Hi Carlien! I’m glad you found the article useful. Yes, going early will help her connect with her teacher, AND the sound of the crying babies won’t feel so startling. Hopefully that will help ease your mornings—I know how rough and overwhelming those can sometimes get. Let me know how it goes!

  8. Thank you so much for this article!
    Going through this for the first time with my son and feeling SO guilty (mommy don’t leave me!)I really want to acknowledge his feelings without letting him manipulate the situation & need him to know that school is something that has to happen.
    I try talking to him in the afternoon/evening about going again the next day & he just starts to meltdown crying that he doesn’t want to go. But is fine at pick-up! Think he has seen he can get a reaction out of me by crying about it so I probably need to manage myself more than him! 🙂
    I will definitely try taking him to school earlier and giving him something familiar to keep with him there.
    Thanks again for taking the time to write – HUGE help!

    1. Nina Garcia says:

      Awesome, glad to hear the article was helpful, Roxi! Yes, a lot of their anxiety and behavior has more to do with how we behave (if we’re overly dramatic, make a big fuss, get angry, etc.) than their own fears about school itself. Especially since at school pick up he’s totally fine, which is a great sign. Hopefully talking him earlier and giving him a familiar item will help—definitely keep me posted on how it goes!

  9. My son has been in school programs since he was 2 years old. He was always a bit nervous but held back the tears and toughed it out. The 3 year old program was 3 days a week for 4 hours, September-December he was okay, after winter break it all changed. He cried his eyes out every single school day at drop off. I did everything I could (most of the things you listed here) but he still cried every time. The teachers said that the tears stopped about 15 minutes after I left him but it was still tough… now we are less than 3 weeks away from the 4 year old program which is 5 full days of school! Im beyond nervous but have been talking about school in a very positive way, let him pick out some clothes, a backpack. We chat about it every so often and he says he doesn’t like school and never wants to go back. Im terrified, I pray that he enjoys himself and that some of these wonderful extra tips will help.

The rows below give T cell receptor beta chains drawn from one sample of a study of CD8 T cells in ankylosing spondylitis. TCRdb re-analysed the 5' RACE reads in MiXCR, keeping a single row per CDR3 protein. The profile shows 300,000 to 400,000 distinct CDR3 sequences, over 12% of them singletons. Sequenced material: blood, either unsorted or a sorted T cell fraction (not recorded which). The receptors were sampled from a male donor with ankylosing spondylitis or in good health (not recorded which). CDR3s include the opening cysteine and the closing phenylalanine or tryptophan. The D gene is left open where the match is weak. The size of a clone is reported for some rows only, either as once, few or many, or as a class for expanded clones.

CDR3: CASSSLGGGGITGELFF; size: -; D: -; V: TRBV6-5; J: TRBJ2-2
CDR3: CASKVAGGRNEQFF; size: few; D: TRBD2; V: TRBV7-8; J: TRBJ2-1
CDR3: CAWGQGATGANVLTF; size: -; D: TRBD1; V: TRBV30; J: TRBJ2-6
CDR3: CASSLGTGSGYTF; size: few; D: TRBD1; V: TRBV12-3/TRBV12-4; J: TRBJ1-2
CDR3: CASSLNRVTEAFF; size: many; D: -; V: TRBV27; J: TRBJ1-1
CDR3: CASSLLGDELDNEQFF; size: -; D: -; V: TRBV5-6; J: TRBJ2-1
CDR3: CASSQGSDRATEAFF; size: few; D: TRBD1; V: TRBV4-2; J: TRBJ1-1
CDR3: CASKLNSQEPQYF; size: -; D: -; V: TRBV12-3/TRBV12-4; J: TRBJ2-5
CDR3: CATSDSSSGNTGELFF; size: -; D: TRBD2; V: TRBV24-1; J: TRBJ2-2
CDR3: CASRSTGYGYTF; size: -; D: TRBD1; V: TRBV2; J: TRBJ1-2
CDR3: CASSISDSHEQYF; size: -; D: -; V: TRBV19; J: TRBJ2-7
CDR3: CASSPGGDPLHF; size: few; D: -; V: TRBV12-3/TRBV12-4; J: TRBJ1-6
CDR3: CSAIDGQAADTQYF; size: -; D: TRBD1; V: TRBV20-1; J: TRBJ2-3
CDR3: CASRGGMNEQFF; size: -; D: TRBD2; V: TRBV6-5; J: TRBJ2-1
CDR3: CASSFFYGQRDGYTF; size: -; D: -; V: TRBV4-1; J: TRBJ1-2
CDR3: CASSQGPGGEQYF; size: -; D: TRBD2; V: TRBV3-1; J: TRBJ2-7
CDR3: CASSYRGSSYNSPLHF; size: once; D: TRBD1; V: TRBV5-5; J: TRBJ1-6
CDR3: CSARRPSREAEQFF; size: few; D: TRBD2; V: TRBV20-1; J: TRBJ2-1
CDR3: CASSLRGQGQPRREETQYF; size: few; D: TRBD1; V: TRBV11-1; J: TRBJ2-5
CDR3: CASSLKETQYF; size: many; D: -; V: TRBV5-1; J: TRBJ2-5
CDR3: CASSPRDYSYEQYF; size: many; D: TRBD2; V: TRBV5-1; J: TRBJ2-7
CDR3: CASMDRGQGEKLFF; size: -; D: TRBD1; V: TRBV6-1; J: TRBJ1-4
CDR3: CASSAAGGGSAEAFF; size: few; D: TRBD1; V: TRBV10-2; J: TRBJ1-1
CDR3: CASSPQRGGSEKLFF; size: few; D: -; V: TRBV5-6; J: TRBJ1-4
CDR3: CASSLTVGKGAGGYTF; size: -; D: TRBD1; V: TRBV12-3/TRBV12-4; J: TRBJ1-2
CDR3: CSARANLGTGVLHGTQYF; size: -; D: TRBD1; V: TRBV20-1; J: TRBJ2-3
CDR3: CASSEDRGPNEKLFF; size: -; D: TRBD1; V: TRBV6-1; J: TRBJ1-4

1. Nina Garcia says:

      Hi Jess! It sounds like you’re doing a lot of the right things, and sometimes things can be beyond our control. The only thing we can control is how we continue to act about it. Focus on your demeanor, making sure that you think school is a positive place for him to be with, and try to avoid making assumptions about how he’ll take to it. Things can change so much, and he just might love it. Even if he has a difficult time adjusting that first day, he could easily love it a few days or weeks after, so it’s never a lost cause.

      And go deeper than the usual culprits: maybe make sure he has plenty of time in the morning to play so the transition isn’t so jarring, that he has enough sleep and a good meal, etc.